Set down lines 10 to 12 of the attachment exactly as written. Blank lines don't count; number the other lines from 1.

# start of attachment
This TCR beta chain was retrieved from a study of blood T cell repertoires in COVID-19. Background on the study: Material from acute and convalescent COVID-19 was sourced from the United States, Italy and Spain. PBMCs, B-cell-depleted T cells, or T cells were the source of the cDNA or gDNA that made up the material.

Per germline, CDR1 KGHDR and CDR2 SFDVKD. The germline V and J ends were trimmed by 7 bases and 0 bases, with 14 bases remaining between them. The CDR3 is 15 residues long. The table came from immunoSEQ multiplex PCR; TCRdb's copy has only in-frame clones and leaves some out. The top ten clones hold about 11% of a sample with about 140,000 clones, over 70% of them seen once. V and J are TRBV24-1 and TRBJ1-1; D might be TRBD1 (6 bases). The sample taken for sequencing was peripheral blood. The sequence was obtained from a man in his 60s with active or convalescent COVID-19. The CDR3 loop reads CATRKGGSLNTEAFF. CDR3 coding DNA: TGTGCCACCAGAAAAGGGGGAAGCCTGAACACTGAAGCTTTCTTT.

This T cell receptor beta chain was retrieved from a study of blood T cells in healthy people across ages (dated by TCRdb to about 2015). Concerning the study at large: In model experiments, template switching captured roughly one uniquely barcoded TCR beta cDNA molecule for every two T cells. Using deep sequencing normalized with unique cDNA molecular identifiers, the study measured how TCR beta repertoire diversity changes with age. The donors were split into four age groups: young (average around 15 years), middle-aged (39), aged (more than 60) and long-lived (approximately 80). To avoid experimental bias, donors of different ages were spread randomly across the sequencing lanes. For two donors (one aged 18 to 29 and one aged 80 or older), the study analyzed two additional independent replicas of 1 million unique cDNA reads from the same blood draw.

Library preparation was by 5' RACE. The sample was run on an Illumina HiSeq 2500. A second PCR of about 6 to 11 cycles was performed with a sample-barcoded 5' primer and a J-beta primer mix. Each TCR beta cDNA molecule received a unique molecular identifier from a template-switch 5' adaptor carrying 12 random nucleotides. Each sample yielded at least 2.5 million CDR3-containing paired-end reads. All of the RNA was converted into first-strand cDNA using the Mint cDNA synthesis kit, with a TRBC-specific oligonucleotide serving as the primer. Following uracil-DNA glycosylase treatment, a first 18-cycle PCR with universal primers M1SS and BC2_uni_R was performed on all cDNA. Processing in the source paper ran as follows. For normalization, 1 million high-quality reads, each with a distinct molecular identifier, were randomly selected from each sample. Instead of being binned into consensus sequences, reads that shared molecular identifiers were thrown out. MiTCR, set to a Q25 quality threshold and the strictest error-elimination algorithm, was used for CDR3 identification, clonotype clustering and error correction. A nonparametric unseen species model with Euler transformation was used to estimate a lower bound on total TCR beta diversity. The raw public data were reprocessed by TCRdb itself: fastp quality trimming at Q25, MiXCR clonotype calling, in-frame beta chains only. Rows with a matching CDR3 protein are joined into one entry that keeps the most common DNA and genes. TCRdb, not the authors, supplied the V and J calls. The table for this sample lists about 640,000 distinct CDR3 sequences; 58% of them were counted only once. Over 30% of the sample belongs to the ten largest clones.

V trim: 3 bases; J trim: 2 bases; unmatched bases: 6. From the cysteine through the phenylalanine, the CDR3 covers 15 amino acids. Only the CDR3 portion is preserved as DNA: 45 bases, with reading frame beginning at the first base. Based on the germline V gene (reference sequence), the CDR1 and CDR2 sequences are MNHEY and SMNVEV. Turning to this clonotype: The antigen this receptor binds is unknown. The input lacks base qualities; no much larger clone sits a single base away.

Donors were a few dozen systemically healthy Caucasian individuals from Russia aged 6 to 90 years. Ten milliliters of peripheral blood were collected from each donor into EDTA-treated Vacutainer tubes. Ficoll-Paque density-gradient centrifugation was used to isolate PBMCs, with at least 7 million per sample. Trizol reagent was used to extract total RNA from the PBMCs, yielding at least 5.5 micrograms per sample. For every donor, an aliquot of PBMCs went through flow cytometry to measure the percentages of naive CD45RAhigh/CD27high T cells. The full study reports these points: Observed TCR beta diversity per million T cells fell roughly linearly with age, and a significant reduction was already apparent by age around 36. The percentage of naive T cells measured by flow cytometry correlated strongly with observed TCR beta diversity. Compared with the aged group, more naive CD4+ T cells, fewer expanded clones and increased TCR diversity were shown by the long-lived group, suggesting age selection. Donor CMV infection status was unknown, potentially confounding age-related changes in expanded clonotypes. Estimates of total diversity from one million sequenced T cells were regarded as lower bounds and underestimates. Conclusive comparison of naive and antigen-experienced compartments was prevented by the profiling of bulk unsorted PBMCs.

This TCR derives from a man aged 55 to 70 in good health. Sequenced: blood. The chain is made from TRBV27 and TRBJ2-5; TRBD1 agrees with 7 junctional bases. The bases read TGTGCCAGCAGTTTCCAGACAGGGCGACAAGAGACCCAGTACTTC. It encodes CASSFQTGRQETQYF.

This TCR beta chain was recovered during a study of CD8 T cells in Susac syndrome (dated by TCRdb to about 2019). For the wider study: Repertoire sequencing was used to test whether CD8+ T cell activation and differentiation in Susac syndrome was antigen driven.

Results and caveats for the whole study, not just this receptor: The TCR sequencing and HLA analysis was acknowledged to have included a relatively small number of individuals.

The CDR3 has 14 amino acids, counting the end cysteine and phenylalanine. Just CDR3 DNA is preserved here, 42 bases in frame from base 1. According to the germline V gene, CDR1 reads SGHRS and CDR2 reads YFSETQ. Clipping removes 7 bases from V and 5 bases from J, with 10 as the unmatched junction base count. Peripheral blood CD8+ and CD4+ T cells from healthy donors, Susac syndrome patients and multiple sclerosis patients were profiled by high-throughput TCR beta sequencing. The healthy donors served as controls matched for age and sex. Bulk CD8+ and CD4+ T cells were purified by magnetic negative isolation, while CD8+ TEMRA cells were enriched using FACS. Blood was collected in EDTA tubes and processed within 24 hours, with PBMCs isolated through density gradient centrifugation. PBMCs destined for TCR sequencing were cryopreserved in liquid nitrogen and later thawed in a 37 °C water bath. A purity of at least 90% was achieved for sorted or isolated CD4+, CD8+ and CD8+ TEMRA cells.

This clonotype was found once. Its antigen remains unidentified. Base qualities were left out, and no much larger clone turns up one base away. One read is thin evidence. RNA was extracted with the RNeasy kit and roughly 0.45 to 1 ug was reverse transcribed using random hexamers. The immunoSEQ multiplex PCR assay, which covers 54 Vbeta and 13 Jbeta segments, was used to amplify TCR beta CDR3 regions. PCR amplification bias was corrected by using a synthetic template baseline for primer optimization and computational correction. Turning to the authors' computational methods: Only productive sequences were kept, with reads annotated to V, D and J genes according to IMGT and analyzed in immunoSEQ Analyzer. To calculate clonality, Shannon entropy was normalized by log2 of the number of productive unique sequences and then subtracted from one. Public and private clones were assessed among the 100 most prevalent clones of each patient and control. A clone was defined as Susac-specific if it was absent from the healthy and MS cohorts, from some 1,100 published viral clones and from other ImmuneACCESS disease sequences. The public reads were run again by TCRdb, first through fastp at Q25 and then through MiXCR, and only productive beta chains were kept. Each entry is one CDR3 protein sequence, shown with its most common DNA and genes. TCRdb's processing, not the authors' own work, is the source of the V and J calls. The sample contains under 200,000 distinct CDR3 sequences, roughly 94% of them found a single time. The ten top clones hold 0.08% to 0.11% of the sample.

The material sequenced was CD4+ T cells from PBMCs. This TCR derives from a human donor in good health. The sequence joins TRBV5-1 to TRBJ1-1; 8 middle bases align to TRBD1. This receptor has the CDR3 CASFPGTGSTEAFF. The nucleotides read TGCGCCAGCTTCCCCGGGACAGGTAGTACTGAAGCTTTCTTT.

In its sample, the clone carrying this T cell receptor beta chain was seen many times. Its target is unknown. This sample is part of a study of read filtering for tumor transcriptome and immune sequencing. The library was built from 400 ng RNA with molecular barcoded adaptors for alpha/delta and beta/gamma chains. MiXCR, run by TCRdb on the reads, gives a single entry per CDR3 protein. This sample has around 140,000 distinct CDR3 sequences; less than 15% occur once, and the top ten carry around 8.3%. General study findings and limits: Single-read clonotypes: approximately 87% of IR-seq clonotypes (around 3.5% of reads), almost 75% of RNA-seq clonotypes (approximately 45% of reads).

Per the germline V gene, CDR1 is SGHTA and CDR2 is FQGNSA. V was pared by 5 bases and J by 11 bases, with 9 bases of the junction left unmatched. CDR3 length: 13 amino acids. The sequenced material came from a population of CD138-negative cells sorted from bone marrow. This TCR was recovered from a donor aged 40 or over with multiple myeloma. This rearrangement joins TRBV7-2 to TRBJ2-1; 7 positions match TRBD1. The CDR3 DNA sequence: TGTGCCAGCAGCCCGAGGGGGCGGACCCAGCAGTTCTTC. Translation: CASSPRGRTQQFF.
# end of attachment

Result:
The CDR3 has 14 amino acids, counting the end cysteine and phenylalanine. Just CDR3 DNA is preserved here, 42 bases in frame from base 1. According to the germline V gene, CDR1 reads SGHRS and CDR2 reads YFSETQ. Clipping removes 7 bases from V and 5 bases from J, with 10 as the unmatched junction base count. Peripheral blood CD8+ and CD4+ T cells from healthy donors, Susac syndrome patients and multiple sclerosis patients were profiled by high-throughput TCR beta sequencing. The healthy donors served as controls matched for age and sex. Bulk CD8+ and CD4+ T cells were purified by magnetic negative isolation, while CD8+ TEMRA cells were enriched using FACS. Blood was collected in EDTA tubes and processed within 24 hours, with PBMCs isolated through density gradient centrifugation. PBMCs destined for TCR sequencing were cryopreserved in liquid nitrogen and later thawed in a 37 °C water bath. A purity of at least 90% was achieved for sorted or isolated CD4+, CD8+ and CD8+ TEMRA cells.

This clonotype was found once. Its antigen remains unidentified. Base qualities were left out, and no much larger clone turns up one base away. One read is thin evidence. RNA was extracted with the RNeasy kit and roughly 0.45 to 1 ug was reverse transcribed using random hexamers. The immunoSEQ multiplex PCR assay, which covers 54 Vbeta and 13 Jbeta segments, was used to amplify TCR beta CDR3 regions. PCR amplification bias was corrected by using a synthetic template baseline for primer optimization and computational correction. Turning to the authors' computational methods: Only productive sequences were kept, with reads annotated to V, D and J genes according to IMGT and analyzed in immunoSEQ Analyzer. To calculate clonality, Shannon entropy was normalized by log2 of the number of productive unique sequences and then subtracted from one. Public and private clones were assessed among the 100 most prevalent clones of each patient and control. A clone was defined as Susac-specific if it was absent from the healthy and MS cohorts, from some 1,100 published viral clones and from other ImmuneACCESS disease sequences. The public reads were run again by TCRdb, first through fastp at Q25 and then through MiXCR, and only productive beta chains were kept. Each entry is one CDR3 protein sequence, shown with its most common DNA and genes. TCRdb's processing, not the authors' own work, is the source of the V and J calls. The sample contains under 200,000 distinct CDR3 sequences, roughly 94% of them found a single time. The ten top clones hold 0.08% to 0.11% of the sample.

The material sequenced was CD4+ T cells from PBMCs. This TCR derives from a human donor in good health. The sequence joins TRBV5-1 to TRBJ1-1; 8 middle bases align to TRBD1. This receptor has the CDR3 CASFPGTGSTEAFF. The nucleotides read TGCGCCAGCTTCCCCGGGACAGGTAGTACTGAAGCTTTCTTT.